By Reince Priebus
Wishful thinking won’t solve America’s problems. Empty promises will not restore our economy. President Obama’s State of the Union address, however, was filled with both and remarkably devoid of a workable plan to put Americans back to work.
The president spoke of a “blueprint for an economy built to last.” In context, that’s an odd phrase, and warrants two questions. First, why is the president — at the beginning of his fourth year in office — only now offering a “blueprint” for economic recovery? The most pressing issue of his entire presidency has been the economy; this is not a new concern. Second, how does a laundry list of repeated, broken promises constitute a blueprint for recovery? It’s a blueprint for re-election, perhaps, but not for the economy.
We start with the first question. Obama based his candidacy on his ability to restore the economy. Voters elected him because he promised jobs and prosperity. He was so confident in his abilities that he promised in early 2009 that if he didn’t have the economy fixed “in three years” then his presidency was “going to be a one-term proposition.”
It’s been three years. Unemployment is unacceptably high. Thirteen million Americans are out of a job. Millions more cannot find enough work. Our economy is stagnant and stalled. And yet President Obama merely offers “a blueprint.”
The Obama administration has defined itself by its chronic inability to turn around the economy. They passed their massive $825 billion stimulus in 2009 and then turned their attention to the pursuit of various liberal pipedreams — Obamacare, cap-and-trade, regulatory schemes, and higher taxes. The president took his eye off the economy, and we’re still paying the price. His policies, instead of improving the economy, made it worse.
The president said it would be different. He promised the stimulus would keep the unemployment rate below 8 percent. It shot past that threshold and has not been back since. On Tuesday, the nonpartisan Congressional Budget Office predicted unemployment will average 8.9 percent in 2012. If that prediction holds, more Americans will be out of work at the end of Obama’s term than at the beginning.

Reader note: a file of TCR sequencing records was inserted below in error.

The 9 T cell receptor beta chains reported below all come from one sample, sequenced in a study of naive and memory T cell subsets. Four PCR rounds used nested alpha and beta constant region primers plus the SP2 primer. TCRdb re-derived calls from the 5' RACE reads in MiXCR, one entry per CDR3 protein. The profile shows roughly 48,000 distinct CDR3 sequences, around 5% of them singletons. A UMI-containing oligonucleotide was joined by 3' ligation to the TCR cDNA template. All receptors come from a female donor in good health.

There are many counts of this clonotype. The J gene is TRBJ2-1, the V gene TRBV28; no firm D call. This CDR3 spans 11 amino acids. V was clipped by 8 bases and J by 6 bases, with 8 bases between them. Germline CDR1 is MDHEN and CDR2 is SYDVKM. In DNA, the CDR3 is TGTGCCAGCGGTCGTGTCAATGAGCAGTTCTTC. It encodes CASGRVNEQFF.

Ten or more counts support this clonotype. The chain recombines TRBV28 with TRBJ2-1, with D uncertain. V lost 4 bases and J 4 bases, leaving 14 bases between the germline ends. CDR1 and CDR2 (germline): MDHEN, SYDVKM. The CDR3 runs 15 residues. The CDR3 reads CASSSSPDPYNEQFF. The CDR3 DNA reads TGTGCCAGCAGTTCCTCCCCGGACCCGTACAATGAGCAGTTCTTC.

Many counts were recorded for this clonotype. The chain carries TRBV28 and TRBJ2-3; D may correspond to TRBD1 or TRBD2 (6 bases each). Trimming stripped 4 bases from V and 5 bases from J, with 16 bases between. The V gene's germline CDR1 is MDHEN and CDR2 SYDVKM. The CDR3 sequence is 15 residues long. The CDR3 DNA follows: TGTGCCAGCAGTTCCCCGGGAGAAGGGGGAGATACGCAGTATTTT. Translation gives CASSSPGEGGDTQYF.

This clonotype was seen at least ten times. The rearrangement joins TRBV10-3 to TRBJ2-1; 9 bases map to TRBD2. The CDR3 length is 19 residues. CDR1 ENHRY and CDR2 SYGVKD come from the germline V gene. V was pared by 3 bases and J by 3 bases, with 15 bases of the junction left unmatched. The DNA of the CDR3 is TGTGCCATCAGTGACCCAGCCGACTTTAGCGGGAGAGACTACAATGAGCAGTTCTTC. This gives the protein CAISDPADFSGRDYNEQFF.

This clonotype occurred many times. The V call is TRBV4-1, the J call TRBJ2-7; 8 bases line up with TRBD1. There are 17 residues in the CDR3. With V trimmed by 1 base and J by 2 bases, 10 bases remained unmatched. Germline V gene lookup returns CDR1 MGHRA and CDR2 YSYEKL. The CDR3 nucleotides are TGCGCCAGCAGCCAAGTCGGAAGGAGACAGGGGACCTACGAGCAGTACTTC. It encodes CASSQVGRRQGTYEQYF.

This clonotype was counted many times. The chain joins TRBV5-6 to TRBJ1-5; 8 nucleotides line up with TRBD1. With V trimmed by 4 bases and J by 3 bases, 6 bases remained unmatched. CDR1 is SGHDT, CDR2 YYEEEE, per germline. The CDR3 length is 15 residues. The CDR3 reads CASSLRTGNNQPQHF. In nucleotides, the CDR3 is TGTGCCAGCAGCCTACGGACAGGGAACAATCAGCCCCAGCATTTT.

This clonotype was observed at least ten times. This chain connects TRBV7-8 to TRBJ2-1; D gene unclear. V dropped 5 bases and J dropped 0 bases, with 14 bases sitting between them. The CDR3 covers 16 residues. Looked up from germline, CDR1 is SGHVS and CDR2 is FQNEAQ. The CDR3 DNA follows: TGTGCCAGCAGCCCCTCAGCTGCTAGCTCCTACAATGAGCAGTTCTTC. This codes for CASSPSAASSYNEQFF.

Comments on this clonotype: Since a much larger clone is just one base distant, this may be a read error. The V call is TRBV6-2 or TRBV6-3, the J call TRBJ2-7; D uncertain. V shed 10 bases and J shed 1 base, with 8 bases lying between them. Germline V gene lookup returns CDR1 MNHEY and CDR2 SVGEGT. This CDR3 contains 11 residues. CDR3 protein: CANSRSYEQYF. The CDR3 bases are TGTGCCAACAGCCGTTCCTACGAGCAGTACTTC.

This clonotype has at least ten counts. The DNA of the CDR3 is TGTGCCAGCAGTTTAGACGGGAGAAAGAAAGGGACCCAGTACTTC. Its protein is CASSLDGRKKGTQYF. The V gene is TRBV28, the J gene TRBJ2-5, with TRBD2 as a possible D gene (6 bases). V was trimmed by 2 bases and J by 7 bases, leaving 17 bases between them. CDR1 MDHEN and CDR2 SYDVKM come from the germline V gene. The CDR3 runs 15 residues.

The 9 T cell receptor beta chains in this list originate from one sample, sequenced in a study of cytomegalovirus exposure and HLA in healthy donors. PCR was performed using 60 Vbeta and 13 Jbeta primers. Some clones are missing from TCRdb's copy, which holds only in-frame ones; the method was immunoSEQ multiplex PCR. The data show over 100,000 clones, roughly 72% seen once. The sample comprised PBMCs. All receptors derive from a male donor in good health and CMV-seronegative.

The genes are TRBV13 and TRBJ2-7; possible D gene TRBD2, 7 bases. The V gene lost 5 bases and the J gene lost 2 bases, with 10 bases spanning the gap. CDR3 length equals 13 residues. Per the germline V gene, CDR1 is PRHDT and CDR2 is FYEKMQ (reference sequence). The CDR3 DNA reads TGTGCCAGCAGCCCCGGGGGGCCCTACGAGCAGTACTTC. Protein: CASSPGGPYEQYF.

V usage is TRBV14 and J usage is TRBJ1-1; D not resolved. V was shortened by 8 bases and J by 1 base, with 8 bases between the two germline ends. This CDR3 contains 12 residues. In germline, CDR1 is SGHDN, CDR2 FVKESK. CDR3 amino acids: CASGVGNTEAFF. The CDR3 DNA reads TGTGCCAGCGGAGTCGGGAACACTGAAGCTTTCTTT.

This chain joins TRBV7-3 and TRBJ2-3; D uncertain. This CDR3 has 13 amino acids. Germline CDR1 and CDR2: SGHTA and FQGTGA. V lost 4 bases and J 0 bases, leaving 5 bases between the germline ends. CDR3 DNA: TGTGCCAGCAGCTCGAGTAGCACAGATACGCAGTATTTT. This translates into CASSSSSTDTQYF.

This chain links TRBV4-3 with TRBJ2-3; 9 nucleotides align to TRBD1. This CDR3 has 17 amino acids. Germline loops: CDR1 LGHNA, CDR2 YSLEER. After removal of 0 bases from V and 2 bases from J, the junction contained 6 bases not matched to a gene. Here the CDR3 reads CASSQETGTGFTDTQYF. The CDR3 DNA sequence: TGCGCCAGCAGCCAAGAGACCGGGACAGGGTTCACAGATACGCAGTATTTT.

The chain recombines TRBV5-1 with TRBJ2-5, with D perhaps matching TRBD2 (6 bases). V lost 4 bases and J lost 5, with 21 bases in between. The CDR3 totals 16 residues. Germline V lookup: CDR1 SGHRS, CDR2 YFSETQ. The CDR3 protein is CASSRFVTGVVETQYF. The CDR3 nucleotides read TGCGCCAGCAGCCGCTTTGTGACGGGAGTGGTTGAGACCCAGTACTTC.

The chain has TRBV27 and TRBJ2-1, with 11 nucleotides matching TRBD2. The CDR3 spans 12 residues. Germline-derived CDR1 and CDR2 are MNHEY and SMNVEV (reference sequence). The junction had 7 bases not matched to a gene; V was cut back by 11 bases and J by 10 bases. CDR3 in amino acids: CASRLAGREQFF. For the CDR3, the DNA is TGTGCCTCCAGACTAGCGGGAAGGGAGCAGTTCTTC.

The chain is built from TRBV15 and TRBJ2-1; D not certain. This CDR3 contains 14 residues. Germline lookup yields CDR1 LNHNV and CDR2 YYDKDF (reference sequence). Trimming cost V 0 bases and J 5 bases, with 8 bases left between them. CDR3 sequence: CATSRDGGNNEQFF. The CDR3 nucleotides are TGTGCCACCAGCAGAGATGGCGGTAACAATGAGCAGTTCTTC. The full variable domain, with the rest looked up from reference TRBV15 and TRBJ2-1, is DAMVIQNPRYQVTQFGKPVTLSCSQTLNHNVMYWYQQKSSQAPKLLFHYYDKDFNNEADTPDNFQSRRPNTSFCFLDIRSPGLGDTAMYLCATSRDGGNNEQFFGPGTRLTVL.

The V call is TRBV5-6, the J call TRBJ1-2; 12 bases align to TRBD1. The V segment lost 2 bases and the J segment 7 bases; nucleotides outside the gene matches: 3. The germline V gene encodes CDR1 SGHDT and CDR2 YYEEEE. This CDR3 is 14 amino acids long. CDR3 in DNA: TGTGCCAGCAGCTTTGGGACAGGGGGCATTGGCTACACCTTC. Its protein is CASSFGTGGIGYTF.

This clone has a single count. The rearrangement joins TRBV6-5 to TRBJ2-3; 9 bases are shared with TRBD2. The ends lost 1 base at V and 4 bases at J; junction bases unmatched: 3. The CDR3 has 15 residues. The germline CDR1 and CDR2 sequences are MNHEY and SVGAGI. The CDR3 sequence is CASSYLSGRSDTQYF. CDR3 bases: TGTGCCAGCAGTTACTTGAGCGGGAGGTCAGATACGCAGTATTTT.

Now the second point: We’ve heard it all before. The State of the Union was made from recycled material, meant to boost the president’s re-election prospects. ABC News correspondent Jake Tapper called it “very political,” while NBC’s David Gregory said it was a “pitch for re-election.”
In his address, the president promised to pursue energy independence. Just as in 2008, he proclaimed that now was the time to end our dependence on foreign oil. For four years, he’s been repeating the same promise, with no intention of keeping it. Just last month, the president blocked the Keystone energy pipeline, which would have brought safe, affordable energy — and 20,000 jobs — to America.
Obama called on universities to lower costs, just as in 2010 when he said “it’s time” for them to “get serious about cutting their own costs.” He’s campaigning on college campuses touting his plan to make student loans more affordable, but his plan would only save students less than $10 a month.
The president also promised to help small businesses — a promise he’s made before but never kept. In fact, with regulations, mandates and threats of higher taxes, he’s spent the last three years making life harder for small business owners.
That is, of course, just a sampling. The president managed to cram many more old promises into his 45-minute speech. Since then, he’s been touring the country repeating them over and over. But America doesn’t need promises or slogans; we need policies and solutions.
It’s time for a new direction. In Washington state, voters have a chance to make that possible this year. They can elect Rob McKenna governor and get the state back on track to fiscal responsibility and economic opportunity.
After three years, President Obama has failed — and by his own standard. In November, Americans can hold him accountable to his promise of a “one-term proposition” and we can send a Republican to the White House. Our country needs a president who has a plan and a purpose — not one who offers only a blueprint of broken promises.
Reince Priebus is chairman of the Republican National Committee. This commentary is in response to one by President Obama.